Tulabhara, Tulābhāra, Tula-bhara: 5 definitions
Tulabhara means something in Hinduism, Sanskrit, the history of ancient India. If you want to know the exact meaning, history, etymology or English translation of this term then check out the descriptions on this page. Add your comment or reference to a book if you want to contribute to this summary article.
India history and geographySource: Cologne Digital Sanskrit Dictionaries: Indian Epigraphical Glossary
Tulā-bhāra.—(EI 4, 17, 26; SITI), name of a mahādāna; same as tulāpuruṣa; weighing a king or an exalted personage against gold or other precious metals and stones and distributing the same to temples, etc. Note: tulā-bhāra is defined in the “Indian epigraphical glossary” as it can be found on ancient inscriptions commonly written in Sanskrit, Prakrit or Dravidian languages.
The history of India traces the identification of countries, villages, towns and other regions of India, as well as royal dynasties, rulers, tribes, local festivities and traditions and regional languages. Ancient India enjoyed religious freedom and encourages the path of Dharma, a concept common to Buddhism, Hinduism, and Jainism.
Languages of India and abroad
Sanskrit dictionarySource: DDSA: The practical Sanskrit-English dictionary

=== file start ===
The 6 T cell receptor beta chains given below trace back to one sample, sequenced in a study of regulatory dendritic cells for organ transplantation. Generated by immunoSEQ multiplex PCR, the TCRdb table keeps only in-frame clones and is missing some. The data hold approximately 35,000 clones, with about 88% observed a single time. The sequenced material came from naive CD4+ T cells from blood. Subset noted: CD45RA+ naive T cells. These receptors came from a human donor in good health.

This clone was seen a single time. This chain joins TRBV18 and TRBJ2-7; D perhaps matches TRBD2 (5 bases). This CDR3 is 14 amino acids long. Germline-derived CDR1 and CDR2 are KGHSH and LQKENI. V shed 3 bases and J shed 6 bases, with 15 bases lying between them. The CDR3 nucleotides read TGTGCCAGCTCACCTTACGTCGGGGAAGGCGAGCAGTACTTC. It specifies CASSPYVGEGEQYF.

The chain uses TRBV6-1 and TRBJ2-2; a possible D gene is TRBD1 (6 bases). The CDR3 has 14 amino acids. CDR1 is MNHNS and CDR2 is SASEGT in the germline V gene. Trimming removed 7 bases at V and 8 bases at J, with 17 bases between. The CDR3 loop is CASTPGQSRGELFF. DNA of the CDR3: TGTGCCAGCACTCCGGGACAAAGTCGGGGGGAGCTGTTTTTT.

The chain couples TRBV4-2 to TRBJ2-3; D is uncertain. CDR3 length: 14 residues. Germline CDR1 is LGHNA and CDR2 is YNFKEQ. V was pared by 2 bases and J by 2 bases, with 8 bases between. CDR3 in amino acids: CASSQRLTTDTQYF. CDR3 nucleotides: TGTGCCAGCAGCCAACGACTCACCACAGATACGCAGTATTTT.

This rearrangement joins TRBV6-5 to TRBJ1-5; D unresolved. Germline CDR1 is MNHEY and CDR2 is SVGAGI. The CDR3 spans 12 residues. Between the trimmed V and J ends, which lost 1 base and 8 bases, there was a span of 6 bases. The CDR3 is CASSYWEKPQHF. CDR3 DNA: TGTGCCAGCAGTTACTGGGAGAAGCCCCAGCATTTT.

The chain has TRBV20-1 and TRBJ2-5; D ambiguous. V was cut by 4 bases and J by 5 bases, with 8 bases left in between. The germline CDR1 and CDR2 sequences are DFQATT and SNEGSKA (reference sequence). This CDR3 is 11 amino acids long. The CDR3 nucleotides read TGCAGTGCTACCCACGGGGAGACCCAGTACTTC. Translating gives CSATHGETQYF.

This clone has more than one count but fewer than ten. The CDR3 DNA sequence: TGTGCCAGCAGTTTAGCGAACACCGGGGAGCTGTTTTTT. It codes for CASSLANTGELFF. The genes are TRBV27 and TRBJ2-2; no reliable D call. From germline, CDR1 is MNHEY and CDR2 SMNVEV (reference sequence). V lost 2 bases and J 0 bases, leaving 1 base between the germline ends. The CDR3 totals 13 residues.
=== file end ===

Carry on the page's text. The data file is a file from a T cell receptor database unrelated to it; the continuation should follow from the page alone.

Tulābhāra (तुलाभार).—gold, jewels or other valuable things equal to a man's weight (given to a Brāhmaṇa as a gift); cf. तुलादान (tulādāna).
Derivable forms: tulābhāraḥ (तुलाभारः).Source: Cologne Digital Sanskrit Dictionaries: Monier-Williams Sanskrit-English Dictionary
Tulābhāra (तुलाभार):—[=tulā-bhāra] [from tulā > tul] m. = -puruṣadāna, [Hemādri’s Caturvarga-cintāmaṇi i, 5, 619.]
[Sanskrit to German]
Sanskrit, also spelled संस्कृतम् (saṃskṛtam), is an ancient language of India commonly seen as the grandmother of the Indo-European language family (even English!). Closely allied with Prakrit and Pali, Sanskrit is more exhaustive in both grammar and terms and has the most extensive collection of literature in the world, greatly surpassing its sister-languages Greek and Latin.
Kannada-English dictionarySource: Alar: Kannada-English corpus
1) [noun] gold, jewels or other valuables, grains or other articles as sugar, jaggery, etc. equal to a man’s weight (given as a gift).
2) [noun] a series of movement from back to forth (as a suspended object, pendulum, etc.).
Kannada is a Dravidian language (as opposed to the Indo-European language family) mainly spoken in the southwestern region of India.
See also (Relevant definitions)
Search found 5 books and stories containing Tulabhara, Tulābhāra, Tula-bhara, Tulā-bhāra; (plurals include: Tulabharas, Tulābhāras, bharas, bhāras). You can also click to the full overview containing English textual excerpts. Below are direct links for the most relevant articles:
Early Chola Temples (by S. R. Balasubrahmanyam)
Middle Chola Temples (by S. R. Balasubrahmanyam)
Appendix on Tiruvalangadu Copper Plates < [Chapter I - Rajaraja I (a.d. 985 to 1014)]
Temples In Tiruvalanjuli < [Chapter II - Temples of Rajaraja I’s Time]
Later Chola Temples (by S. R. Balasubrahmanyam)
Temples in Kanchipuram (Vishnu Kanchi) < [Chapter II - Temples of Kulottunga I’s Time]
Parama Samhita (English translation) (by Krishnaswami Aiyangar)
Manasara (English translation) (by Prasanna Kumar Acharya)